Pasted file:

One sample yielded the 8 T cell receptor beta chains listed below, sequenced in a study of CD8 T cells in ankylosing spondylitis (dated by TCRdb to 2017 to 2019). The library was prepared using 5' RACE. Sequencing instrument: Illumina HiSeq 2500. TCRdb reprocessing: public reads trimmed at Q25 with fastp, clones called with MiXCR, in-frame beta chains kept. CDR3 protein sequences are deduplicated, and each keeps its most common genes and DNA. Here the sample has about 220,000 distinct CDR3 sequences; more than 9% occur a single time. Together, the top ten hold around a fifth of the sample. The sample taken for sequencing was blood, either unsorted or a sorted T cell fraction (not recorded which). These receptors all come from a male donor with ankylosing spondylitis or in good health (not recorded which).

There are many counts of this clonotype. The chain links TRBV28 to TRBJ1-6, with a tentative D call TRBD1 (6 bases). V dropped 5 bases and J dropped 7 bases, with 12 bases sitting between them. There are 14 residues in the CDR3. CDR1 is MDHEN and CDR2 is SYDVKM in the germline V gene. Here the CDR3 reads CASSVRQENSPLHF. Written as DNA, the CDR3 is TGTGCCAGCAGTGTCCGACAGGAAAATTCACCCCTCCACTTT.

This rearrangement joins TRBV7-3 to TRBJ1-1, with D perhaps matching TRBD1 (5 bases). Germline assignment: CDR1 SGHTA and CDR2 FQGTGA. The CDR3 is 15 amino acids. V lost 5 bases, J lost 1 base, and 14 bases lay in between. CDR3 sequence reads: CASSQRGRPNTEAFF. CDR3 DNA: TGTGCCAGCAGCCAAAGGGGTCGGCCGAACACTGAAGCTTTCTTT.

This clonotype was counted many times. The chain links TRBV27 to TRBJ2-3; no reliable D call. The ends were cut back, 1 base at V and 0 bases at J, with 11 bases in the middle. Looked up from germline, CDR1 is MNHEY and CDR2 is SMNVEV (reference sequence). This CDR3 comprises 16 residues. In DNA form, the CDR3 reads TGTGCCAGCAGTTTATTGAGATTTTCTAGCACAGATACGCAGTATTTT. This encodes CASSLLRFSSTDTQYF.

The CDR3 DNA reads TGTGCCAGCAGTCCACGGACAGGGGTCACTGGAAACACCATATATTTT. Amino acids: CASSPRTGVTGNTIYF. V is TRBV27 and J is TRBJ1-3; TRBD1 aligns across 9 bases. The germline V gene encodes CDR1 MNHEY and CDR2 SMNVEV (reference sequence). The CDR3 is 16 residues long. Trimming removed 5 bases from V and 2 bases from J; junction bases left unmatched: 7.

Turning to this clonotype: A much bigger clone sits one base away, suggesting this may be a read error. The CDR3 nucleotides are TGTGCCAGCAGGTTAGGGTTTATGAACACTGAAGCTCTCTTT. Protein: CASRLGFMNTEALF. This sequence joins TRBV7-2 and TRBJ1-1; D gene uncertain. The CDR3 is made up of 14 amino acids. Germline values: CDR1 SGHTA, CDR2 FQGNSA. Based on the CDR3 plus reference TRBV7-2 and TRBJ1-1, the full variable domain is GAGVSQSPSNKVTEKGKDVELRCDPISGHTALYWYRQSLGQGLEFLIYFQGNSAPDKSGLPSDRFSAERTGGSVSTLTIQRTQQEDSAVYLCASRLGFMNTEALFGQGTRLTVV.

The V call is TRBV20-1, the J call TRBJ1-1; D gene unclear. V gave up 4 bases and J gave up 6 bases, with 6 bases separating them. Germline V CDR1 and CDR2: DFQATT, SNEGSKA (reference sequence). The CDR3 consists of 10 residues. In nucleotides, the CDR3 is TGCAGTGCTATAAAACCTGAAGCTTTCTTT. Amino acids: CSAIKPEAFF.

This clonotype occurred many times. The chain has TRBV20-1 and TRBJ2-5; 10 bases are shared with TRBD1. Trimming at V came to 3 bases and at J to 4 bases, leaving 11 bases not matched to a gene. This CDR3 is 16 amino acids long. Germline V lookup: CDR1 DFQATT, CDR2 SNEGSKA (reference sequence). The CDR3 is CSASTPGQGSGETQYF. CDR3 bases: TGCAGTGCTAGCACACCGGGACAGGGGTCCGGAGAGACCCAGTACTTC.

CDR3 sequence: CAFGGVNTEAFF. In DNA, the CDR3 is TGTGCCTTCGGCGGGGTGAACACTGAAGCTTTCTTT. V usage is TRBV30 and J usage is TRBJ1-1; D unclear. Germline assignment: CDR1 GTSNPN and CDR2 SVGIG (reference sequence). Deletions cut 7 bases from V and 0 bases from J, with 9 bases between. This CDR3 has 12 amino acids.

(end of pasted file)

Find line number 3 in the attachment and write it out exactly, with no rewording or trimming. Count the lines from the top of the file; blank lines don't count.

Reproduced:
This rearrangement joins TRBV7-3 to TRBJ1-1, with D perhaps matching TRBD1 (5 bases). Germline assignment: CDR1 SGHTA and CDR2 FQGTGA. The CDR3 is 15 amino acids. V lost 5 bases, J lost 1 base, and 14 bases lay in between. CDR3 sequence reads: CASSQRGRPNTEAFF. CDR3 DNA: TGTGCCAGCAGCCAAAGGGGTCGGCCGAACACTGAAGCTTTCTTT.